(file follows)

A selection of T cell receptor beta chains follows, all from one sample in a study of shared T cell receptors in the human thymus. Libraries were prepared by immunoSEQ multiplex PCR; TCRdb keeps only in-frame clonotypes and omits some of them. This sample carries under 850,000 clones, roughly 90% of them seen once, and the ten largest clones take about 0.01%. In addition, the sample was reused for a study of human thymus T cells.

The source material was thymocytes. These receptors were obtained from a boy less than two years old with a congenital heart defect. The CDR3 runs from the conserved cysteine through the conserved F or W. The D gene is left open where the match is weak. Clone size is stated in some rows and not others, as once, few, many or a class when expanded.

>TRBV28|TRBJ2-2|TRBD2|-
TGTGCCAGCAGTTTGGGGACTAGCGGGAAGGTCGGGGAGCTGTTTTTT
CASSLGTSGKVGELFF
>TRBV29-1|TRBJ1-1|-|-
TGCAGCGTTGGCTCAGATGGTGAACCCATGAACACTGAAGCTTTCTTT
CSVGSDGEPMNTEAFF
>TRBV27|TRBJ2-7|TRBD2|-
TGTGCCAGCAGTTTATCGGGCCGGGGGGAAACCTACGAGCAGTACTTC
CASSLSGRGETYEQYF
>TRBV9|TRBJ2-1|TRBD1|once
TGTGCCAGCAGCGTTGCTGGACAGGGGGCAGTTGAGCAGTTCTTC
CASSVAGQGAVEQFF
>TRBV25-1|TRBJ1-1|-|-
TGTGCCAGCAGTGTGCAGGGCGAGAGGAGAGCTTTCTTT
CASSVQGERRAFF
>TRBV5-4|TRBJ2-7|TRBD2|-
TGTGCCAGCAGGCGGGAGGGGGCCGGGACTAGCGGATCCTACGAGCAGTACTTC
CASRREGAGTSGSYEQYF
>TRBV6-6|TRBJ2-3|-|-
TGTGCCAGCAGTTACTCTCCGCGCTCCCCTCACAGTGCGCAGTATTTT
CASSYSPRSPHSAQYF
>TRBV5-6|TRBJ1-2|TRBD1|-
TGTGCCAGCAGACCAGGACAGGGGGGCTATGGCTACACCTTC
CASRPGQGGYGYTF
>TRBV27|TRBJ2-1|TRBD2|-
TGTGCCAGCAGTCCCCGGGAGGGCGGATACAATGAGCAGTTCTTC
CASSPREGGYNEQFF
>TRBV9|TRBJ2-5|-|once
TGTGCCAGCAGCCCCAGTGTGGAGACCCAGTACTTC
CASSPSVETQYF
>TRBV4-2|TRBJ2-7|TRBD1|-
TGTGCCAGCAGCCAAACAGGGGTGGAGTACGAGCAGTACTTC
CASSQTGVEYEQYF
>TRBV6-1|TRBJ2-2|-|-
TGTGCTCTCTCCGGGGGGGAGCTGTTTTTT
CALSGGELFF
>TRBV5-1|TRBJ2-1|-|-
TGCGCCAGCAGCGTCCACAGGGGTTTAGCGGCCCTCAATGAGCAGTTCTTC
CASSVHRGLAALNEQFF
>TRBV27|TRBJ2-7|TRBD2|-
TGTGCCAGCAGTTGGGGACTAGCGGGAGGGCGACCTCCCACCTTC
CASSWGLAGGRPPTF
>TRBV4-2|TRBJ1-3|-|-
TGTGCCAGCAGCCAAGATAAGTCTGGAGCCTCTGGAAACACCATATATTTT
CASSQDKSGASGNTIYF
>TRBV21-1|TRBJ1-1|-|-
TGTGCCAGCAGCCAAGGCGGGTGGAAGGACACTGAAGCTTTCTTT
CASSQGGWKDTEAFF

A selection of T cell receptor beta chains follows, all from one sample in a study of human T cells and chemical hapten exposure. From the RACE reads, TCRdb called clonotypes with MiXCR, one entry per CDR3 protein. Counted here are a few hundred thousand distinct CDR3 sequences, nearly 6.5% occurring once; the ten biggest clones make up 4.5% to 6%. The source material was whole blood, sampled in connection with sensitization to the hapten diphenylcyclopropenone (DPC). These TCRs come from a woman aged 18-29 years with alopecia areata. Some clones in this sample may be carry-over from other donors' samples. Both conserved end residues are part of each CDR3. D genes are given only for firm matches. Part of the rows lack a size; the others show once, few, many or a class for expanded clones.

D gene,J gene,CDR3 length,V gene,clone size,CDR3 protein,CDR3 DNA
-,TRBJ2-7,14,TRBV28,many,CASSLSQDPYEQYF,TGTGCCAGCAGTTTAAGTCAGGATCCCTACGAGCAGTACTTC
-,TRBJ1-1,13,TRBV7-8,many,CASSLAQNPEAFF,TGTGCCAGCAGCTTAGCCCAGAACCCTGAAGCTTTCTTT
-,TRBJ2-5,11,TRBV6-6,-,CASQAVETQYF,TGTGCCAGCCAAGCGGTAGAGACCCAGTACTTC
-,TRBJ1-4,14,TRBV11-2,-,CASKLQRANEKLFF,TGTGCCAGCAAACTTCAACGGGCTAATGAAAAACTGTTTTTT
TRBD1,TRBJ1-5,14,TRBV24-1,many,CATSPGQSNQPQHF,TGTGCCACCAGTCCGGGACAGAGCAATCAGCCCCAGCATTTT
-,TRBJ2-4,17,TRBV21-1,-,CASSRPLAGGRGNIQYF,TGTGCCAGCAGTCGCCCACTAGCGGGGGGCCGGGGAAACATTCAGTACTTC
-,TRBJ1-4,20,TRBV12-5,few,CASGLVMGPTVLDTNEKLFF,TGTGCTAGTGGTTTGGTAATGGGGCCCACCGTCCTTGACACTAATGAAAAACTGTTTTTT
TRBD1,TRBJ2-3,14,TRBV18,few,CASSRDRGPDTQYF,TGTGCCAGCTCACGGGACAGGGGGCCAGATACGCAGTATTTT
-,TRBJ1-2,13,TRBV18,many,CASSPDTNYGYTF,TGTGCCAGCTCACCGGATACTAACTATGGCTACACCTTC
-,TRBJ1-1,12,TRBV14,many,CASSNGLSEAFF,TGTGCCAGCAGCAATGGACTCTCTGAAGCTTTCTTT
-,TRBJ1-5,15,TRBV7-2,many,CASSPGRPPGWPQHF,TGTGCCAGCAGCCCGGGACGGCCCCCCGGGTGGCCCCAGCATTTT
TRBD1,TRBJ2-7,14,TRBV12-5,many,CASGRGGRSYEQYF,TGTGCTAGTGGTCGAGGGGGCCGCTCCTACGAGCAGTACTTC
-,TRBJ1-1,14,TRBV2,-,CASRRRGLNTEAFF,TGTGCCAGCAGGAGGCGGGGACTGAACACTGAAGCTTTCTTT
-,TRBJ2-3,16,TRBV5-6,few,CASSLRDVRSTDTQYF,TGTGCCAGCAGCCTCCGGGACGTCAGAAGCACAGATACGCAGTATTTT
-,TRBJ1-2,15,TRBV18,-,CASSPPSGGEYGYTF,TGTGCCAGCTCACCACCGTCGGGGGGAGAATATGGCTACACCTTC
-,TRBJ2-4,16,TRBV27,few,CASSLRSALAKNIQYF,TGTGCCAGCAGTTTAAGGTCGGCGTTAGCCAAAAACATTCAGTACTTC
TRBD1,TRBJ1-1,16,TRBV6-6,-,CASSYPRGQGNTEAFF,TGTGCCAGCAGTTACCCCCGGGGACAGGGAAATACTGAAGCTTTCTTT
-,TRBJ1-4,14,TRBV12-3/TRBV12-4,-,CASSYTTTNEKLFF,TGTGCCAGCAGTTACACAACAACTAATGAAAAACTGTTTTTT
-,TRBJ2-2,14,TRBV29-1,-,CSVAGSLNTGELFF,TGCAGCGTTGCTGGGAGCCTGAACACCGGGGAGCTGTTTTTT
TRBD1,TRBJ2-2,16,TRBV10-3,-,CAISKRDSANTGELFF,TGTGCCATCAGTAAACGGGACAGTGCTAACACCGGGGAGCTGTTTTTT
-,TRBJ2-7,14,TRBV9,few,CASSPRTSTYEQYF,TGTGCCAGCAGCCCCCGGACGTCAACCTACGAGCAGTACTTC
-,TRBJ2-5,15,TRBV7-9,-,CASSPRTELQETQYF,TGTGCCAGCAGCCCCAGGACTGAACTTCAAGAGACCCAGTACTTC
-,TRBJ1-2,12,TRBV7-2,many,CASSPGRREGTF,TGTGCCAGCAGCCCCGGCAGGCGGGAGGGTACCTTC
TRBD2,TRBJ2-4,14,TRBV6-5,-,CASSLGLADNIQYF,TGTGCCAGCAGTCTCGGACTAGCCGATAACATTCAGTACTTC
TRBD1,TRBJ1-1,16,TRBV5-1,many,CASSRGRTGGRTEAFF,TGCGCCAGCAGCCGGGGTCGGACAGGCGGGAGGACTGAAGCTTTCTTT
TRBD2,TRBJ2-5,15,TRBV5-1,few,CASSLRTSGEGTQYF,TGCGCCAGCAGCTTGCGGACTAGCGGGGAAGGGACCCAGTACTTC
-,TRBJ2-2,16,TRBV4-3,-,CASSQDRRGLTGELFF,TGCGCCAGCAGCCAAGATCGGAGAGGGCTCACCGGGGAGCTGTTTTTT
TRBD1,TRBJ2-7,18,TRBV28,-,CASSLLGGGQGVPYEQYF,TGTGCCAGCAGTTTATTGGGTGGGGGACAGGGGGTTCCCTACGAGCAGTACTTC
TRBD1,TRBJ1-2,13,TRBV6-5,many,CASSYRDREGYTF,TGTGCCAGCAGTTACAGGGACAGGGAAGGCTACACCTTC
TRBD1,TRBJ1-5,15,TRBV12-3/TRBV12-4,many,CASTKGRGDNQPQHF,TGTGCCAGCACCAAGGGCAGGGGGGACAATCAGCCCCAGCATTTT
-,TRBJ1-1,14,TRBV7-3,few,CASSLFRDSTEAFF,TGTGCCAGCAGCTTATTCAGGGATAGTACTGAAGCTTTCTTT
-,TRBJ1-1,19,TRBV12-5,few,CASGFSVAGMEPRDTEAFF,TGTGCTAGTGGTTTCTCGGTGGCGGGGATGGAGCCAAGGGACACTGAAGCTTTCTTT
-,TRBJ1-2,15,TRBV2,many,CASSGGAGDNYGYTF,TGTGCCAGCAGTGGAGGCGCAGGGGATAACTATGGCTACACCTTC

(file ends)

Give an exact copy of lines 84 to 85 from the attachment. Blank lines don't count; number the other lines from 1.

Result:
-,TRBJ1-1,19,TRBV12-5,few,CASGFSVAGMEPRDTEAFF,TGTGCTAGTGGTTTCTCGGTGGCGGGGATGGAGCCAAGGGACACTGAAGCTTTCTTT
-,TRBJ1-2,15,TRBV2,many,CASSGGAGDNYGYTF,TGTGCCAGCAGTGGAGGCGCAGGGGATAACTATGGCTACACCTTC